Write clearly.

Do main points agree?

Define terms?

Support the terms.

As in geometry there is an axiom that the whole is equal to the sum of its parts, so the total of the main points made in the body should equal the formulation of the theme. No foreign matter should be included; no related matter excluded. The main points, too, for clarity’s sake, should be worded as closely as possible in terms of the theme.[2]

Verb endings

Verb endings are not always pronounced in speech, especially in some dialects of English. It is also easy to omit these endings when you are writing quickly. Spelling checkers will not mark these errors, so you have to find them while proofreading.[3]

 

Incorrect:          Jeremy feel as if he’s catching a cold.

Correct:            Jeremy feels as if he’s catching a cold.

Incorrect:          Shelia hope she would get the day off. 

Correct:            Shelia hoped she would get the day off (notice would as a past tense)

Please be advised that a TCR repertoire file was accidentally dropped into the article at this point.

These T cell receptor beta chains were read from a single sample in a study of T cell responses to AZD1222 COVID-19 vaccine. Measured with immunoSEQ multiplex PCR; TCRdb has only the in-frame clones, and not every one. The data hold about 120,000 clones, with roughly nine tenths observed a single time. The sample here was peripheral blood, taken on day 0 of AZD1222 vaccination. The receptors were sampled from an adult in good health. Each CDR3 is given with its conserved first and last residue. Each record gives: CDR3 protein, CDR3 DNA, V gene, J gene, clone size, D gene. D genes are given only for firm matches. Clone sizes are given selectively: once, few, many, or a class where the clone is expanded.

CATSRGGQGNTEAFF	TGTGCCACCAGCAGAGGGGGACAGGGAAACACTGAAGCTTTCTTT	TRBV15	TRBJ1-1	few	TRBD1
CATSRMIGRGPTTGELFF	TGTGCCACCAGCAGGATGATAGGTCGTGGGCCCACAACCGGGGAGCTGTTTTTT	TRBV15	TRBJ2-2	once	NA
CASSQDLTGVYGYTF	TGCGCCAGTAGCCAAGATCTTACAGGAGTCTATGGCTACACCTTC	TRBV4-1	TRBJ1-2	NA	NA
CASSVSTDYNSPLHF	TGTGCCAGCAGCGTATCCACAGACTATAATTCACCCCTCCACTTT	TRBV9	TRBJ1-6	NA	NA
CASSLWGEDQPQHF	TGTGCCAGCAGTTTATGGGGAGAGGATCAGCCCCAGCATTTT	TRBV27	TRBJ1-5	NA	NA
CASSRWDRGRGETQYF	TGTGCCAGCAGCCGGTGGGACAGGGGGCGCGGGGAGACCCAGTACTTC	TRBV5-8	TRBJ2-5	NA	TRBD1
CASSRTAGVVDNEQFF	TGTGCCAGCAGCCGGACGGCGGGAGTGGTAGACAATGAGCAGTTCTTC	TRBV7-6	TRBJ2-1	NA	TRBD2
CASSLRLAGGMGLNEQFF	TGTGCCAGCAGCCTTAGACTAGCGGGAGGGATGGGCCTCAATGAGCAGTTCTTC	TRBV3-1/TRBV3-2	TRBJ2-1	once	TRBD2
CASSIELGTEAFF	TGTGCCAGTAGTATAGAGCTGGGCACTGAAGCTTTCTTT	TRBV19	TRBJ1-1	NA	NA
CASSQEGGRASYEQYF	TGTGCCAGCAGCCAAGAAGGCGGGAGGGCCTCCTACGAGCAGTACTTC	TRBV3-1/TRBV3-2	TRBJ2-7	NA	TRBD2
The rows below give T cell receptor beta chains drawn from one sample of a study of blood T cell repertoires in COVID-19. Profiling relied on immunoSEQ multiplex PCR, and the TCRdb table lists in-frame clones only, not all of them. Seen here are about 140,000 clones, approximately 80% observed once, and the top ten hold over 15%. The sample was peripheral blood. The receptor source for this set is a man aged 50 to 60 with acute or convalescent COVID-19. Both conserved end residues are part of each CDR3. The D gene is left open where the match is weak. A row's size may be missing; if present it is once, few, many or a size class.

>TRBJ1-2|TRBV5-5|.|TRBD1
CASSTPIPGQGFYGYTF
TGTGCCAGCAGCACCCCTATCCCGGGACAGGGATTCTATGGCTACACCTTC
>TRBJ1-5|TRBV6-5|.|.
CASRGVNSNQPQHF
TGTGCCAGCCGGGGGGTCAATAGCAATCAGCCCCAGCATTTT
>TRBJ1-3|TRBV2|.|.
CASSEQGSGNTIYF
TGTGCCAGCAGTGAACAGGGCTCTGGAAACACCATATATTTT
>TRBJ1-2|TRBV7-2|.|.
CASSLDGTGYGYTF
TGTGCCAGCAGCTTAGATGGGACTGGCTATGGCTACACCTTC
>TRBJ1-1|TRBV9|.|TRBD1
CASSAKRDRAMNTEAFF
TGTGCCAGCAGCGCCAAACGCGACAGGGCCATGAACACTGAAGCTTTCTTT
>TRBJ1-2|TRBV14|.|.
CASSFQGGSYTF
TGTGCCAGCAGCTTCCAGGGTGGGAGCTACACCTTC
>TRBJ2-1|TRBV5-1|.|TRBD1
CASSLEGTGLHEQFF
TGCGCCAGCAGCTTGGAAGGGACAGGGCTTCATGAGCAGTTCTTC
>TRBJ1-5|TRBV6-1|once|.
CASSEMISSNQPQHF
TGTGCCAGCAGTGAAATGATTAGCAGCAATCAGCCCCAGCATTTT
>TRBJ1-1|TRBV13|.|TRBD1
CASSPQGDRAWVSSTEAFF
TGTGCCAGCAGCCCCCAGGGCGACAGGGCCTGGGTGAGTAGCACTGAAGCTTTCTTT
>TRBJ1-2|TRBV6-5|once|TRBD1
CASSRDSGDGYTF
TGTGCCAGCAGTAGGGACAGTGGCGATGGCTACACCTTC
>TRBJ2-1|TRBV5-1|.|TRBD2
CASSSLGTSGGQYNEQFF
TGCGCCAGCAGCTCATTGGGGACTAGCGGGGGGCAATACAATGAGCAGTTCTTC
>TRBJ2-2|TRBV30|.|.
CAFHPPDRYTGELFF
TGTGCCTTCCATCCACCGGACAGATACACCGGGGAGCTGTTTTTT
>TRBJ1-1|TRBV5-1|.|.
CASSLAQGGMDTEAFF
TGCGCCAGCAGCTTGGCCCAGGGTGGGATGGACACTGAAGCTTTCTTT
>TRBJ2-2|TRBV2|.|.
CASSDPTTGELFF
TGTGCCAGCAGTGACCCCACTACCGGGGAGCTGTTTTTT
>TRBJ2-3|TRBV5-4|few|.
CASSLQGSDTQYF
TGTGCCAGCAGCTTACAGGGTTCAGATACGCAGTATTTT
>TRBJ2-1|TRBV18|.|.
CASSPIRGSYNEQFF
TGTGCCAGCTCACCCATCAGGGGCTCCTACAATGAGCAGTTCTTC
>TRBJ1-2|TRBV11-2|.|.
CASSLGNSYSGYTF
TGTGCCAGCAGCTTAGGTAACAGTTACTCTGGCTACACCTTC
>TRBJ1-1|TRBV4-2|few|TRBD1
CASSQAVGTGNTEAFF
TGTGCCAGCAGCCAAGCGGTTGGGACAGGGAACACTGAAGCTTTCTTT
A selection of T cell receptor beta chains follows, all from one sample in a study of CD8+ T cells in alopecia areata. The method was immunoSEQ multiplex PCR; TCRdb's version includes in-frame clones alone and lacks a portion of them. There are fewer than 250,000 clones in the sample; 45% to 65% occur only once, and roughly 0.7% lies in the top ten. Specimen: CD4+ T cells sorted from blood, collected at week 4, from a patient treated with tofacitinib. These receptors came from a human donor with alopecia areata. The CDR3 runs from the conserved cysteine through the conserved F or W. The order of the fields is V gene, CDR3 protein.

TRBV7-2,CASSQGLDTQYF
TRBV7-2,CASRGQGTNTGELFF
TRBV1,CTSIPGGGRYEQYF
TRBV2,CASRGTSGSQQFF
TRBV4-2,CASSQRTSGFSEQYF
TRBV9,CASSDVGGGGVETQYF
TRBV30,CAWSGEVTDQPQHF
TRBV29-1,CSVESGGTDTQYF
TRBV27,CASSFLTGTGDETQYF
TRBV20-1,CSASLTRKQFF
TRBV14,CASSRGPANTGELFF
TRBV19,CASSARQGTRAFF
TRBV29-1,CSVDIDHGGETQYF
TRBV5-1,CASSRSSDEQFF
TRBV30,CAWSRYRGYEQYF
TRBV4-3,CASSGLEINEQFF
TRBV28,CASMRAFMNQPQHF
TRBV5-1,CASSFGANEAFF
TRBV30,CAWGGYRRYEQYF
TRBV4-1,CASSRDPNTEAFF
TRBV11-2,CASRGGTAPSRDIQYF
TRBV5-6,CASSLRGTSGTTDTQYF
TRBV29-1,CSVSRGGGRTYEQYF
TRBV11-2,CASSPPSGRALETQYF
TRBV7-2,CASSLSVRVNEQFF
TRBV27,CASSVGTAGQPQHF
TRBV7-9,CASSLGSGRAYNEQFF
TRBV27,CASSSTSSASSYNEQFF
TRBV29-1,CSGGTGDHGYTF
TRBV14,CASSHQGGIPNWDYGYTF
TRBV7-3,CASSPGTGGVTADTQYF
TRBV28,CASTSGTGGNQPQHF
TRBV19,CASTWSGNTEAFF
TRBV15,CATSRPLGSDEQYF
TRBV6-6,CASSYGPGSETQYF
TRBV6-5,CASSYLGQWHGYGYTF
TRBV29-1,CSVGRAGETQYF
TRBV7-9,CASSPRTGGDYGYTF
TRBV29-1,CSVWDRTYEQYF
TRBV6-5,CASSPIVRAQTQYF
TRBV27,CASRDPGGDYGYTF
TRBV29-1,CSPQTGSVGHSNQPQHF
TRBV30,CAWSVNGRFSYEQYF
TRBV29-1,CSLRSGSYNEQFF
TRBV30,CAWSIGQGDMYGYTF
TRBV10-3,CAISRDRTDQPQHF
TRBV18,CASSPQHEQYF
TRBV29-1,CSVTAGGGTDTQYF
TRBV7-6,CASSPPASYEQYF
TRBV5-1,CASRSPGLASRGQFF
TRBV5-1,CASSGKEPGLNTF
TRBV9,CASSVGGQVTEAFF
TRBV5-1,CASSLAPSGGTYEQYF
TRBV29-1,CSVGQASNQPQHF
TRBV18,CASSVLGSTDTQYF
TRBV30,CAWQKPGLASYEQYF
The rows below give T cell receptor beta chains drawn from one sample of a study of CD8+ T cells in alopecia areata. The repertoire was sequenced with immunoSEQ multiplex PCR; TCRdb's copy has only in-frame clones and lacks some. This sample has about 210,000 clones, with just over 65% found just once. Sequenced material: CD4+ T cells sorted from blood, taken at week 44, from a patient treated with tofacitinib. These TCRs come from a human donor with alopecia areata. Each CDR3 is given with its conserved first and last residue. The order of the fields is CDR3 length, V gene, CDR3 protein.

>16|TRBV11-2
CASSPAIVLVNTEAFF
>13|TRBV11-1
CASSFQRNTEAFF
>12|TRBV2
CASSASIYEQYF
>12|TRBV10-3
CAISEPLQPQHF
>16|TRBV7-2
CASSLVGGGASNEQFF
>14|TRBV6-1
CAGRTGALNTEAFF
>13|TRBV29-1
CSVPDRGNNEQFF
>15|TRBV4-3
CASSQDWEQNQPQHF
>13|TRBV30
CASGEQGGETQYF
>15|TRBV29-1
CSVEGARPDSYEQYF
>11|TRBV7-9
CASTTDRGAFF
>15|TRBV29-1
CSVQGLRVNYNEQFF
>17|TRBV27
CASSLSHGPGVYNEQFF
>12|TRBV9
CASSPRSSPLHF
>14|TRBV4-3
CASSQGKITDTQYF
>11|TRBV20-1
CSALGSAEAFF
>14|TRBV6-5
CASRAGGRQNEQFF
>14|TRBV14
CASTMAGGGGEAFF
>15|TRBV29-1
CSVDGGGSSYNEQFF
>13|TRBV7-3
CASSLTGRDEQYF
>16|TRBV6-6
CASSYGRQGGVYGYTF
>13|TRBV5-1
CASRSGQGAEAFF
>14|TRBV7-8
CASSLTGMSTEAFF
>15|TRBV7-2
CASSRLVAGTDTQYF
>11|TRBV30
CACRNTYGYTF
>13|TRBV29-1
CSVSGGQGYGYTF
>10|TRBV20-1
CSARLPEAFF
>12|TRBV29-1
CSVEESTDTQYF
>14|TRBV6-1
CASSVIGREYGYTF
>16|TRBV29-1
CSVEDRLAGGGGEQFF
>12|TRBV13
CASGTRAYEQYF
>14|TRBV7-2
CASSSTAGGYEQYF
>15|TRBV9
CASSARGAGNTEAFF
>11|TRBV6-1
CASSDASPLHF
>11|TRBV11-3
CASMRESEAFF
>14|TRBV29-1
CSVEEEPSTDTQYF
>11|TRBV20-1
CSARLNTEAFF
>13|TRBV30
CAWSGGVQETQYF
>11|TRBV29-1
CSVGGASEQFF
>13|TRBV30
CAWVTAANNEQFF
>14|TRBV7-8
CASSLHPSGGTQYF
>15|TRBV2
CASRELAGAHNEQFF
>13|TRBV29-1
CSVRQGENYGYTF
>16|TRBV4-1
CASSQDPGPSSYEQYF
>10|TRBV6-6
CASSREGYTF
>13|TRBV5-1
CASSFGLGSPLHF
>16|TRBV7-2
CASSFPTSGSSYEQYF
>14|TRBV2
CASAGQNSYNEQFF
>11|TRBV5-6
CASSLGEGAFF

Correct:            Shelia hopes she will get the day off.     (notice will as a present tense)

 

 

Remember to check carefully for missing s or es endings in the present tense and missing d or ed endings in the past tense.

 

Present Participles

 

The present participles function in one of three ways. Used with an auxiliary verb, it can describe a continuing action. The present participle can also function as a noun, known as a gerund, or as an adjective. The present participle is formed by adding ing to the base form of a verb.

 

Present Participle:         Wild elks are competing form limited food resources. ( are is the auxiliary verb)

Gerund:                        Sailing around the Nimit’s bow is rumored to bring good luck. ( note, titles of ships [and other vessels] and aircraft, never have their possessive italicized).

Adjective:                     We looked for the shells in the ebbing tide.

 

Linking verbs

 

Linking verbs join subjects with subject compliments. Linking verbs may also be used in contractions (except in academic writing, it is not recommended) I’d, you’ll, he’s, we’ve, and they’ll.

 

Houstan, we’ve got a problem ( got is the main verb)

You’ll hear from my lawyer. (hear is the main verb)

 

Possessive pronouns never use apostrophes to contract a linking verb.

It’s a sure thing she will be elected is a contraction.

The dog lost its collar. ( possessive)

Whose bicycle has the flat tire?

Who’s on first? (Who is on first?)

 

Pronouns that modify an –ing verb (called a gerund) or an –ing verb phrase (gerund phrase) should appear in the possessive.[4]